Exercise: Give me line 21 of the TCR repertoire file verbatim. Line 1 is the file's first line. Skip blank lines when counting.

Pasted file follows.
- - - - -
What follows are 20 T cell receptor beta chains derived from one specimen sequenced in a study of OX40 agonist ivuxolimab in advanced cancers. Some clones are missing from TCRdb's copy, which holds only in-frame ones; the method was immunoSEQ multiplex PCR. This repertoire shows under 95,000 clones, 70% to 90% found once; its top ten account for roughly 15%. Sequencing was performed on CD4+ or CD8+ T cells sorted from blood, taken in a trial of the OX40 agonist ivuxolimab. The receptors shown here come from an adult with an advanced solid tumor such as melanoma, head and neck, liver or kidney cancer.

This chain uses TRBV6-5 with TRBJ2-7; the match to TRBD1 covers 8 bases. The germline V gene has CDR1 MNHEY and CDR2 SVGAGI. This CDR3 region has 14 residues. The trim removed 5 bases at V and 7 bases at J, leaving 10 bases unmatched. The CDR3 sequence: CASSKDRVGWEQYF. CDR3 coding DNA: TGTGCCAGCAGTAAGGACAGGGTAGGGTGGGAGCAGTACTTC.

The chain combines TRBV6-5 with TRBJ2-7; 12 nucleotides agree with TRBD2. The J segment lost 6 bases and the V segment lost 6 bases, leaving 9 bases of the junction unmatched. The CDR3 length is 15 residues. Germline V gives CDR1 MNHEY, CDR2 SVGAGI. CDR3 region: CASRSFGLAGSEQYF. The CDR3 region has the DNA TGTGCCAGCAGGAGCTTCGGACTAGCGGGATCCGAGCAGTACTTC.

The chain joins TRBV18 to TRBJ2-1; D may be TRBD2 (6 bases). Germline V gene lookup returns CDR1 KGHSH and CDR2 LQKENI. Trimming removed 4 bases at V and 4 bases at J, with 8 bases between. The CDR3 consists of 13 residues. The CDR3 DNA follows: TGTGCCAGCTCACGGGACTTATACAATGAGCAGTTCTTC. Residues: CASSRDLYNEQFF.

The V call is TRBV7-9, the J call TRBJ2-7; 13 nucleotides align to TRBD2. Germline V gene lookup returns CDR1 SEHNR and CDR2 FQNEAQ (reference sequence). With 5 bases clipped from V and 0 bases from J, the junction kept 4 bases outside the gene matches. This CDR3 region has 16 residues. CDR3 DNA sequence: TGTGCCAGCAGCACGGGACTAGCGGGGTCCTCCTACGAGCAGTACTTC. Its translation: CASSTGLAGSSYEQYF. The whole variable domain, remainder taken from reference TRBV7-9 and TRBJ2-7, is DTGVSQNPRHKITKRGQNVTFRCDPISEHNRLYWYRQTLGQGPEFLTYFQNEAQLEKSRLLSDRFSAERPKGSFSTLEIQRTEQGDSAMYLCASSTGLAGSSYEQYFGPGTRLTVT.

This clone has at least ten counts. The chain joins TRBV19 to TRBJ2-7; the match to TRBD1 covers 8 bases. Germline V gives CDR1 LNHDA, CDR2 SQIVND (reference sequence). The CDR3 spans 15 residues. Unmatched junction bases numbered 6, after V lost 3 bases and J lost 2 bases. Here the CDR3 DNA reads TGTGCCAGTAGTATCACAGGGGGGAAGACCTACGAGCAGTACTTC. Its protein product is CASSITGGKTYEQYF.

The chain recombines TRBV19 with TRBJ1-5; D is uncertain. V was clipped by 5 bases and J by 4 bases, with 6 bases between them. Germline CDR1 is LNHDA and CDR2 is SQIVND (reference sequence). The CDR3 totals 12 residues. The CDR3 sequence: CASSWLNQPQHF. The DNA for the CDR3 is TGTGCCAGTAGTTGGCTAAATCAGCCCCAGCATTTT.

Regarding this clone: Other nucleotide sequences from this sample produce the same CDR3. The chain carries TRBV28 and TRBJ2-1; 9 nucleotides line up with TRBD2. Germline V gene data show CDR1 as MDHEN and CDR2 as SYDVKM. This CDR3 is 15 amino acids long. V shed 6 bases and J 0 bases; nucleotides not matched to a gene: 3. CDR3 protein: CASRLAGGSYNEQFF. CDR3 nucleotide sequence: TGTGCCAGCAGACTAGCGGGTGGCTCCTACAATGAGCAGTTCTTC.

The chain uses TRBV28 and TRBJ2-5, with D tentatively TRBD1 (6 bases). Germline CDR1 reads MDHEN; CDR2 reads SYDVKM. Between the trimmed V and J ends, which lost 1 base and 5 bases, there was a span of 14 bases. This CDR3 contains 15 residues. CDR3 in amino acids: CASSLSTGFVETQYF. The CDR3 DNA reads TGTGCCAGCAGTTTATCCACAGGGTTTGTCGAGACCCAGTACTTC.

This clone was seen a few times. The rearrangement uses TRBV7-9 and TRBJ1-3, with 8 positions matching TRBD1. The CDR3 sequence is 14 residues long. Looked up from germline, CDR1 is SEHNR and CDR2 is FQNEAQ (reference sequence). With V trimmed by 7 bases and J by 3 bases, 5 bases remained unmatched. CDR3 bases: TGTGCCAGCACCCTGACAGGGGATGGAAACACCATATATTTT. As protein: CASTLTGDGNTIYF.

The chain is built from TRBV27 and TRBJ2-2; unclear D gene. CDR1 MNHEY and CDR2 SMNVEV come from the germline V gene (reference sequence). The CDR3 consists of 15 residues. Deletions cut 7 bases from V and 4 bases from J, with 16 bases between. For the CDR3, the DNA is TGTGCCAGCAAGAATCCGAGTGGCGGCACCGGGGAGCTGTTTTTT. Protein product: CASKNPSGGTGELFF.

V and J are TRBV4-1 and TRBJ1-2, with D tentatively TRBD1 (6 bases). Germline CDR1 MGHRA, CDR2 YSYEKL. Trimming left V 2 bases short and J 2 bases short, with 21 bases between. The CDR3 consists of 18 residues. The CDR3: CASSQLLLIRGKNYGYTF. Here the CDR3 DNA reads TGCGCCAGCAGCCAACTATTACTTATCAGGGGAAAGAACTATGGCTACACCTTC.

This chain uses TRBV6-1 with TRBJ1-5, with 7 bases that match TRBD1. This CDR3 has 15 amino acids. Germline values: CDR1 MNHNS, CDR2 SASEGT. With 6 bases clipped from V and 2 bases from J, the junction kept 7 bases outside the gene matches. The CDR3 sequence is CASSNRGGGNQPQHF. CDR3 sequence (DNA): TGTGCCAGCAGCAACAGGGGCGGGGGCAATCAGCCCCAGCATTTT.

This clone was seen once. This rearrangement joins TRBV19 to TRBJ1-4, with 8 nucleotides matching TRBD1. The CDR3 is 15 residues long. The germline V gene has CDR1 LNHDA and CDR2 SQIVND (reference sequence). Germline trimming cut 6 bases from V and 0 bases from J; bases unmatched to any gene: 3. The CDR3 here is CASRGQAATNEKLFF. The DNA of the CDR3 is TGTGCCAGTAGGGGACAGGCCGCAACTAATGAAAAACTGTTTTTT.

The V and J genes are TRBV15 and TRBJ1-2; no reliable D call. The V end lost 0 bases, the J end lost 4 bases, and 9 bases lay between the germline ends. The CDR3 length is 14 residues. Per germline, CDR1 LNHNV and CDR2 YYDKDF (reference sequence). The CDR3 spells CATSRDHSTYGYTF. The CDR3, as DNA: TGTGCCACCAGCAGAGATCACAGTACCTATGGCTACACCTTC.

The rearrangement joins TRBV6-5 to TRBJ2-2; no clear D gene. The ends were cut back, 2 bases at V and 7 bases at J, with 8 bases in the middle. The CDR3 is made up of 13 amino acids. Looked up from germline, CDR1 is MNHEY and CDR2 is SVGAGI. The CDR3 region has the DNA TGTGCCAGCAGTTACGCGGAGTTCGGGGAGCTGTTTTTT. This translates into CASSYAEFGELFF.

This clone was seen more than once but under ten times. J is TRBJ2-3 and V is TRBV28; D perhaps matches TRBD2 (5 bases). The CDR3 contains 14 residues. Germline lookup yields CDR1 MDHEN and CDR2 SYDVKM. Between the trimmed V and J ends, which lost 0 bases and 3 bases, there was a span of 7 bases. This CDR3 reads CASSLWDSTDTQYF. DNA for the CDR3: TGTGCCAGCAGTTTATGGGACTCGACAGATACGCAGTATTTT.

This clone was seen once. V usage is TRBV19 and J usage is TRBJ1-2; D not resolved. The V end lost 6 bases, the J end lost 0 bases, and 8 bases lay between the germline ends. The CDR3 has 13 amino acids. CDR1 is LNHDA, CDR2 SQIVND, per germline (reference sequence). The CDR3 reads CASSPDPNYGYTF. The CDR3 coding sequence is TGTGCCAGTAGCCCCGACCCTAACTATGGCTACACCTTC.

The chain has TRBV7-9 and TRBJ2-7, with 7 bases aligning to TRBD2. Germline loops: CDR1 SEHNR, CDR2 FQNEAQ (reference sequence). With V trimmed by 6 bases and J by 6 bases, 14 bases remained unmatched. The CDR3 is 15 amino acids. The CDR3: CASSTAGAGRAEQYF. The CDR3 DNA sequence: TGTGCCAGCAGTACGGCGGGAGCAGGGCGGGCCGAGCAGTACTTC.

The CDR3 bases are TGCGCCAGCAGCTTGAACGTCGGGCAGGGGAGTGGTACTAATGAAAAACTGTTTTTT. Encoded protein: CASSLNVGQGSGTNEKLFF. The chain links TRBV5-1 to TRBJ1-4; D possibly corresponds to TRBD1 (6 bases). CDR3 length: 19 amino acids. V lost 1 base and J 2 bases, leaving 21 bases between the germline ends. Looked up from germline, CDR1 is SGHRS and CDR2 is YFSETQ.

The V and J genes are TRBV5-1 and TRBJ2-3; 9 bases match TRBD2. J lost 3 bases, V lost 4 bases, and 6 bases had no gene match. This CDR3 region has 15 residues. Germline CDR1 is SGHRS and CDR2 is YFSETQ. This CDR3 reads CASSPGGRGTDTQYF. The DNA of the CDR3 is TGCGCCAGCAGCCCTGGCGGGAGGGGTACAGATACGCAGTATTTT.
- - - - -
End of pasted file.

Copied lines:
The V and J genes are TRBV5-1 and TRBJ2-3; 9 bases match TRBD2. J lost 3 bases, V lost 4 bases, and 6 bases had no gene match. This CDR3 region has 15 residues. Germline CDR1 is SGHRS and CDR2 is YFSETQ. This CDR3 reads CASSPGGRGTDTQYF. The DNA of the CDR3 is TGCGCCAGCAGCCCTGGCGGGAGGGGTACAGATACGCAGTATTTT.